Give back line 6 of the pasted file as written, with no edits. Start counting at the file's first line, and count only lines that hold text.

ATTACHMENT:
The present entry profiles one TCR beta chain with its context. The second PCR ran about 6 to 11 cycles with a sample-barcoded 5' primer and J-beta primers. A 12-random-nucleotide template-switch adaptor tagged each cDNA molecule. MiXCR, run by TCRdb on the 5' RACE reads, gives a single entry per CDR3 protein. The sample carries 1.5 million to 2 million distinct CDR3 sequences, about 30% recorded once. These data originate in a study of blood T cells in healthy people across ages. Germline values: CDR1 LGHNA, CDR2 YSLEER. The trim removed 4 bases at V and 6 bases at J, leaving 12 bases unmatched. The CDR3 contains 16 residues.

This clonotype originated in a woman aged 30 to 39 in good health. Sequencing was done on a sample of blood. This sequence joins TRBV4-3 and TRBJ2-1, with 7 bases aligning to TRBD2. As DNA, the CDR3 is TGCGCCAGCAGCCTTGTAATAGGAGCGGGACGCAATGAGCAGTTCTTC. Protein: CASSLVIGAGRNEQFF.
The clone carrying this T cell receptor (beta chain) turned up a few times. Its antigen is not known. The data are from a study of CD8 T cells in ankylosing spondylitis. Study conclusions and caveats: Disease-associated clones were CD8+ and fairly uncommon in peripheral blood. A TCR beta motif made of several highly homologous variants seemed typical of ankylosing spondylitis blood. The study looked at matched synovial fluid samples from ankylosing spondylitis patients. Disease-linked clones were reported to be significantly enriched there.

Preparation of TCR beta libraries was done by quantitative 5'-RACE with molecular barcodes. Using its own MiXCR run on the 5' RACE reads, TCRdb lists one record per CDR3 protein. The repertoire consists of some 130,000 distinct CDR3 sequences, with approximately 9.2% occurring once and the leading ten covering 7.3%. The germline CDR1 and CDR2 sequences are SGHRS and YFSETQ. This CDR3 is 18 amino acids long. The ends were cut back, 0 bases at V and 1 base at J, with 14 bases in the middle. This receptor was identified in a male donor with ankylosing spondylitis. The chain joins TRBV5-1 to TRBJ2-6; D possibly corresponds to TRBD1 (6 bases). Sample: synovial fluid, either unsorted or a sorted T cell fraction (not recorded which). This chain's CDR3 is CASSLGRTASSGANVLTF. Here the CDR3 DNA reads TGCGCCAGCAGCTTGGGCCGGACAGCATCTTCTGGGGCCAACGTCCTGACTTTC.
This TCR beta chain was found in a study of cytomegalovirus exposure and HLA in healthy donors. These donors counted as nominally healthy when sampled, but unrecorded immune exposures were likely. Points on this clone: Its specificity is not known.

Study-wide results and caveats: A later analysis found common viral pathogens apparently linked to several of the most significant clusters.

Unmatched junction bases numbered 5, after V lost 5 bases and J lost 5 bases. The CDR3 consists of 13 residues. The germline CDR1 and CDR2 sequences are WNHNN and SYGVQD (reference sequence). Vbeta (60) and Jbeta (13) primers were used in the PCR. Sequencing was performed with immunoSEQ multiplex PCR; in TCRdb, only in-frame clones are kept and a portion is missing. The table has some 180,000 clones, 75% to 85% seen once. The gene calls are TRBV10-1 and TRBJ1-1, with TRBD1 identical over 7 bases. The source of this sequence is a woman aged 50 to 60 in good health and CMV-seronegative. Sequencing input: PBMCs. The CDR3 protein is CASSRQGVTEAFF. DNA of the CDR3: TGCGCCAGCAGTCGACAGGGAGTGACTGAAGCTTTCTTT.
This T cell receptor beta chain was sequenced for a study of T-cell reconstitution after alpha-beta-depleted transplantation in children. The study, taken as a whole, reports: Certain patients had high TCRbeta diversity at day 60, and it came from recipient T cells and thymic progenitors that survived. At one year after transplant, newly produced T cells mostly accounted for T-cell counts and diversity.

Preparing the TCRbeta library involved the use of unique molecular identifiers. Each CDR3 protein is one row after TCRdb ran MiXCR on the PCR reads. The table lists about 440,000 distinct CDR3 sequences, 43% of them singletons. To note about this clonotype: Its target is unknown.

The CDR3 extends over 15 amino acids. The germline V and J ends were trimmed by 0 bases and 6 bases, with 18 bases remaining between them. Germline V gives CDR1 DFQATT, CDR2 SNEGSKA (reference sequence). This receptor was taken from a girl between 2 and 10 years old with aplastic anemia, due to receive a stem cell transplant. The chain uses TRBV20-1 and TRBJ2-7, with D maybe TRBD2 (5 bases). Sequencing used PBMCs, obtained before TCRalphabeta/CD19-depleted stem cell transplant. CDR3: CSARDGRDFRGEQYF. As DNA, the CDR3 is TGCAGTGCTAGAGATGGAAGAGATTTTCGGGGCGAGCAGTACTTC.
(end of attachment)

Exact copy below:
Study-wide results and caveats: A later analysis found common viral pathogens apparently linked to several of the most significant clusters.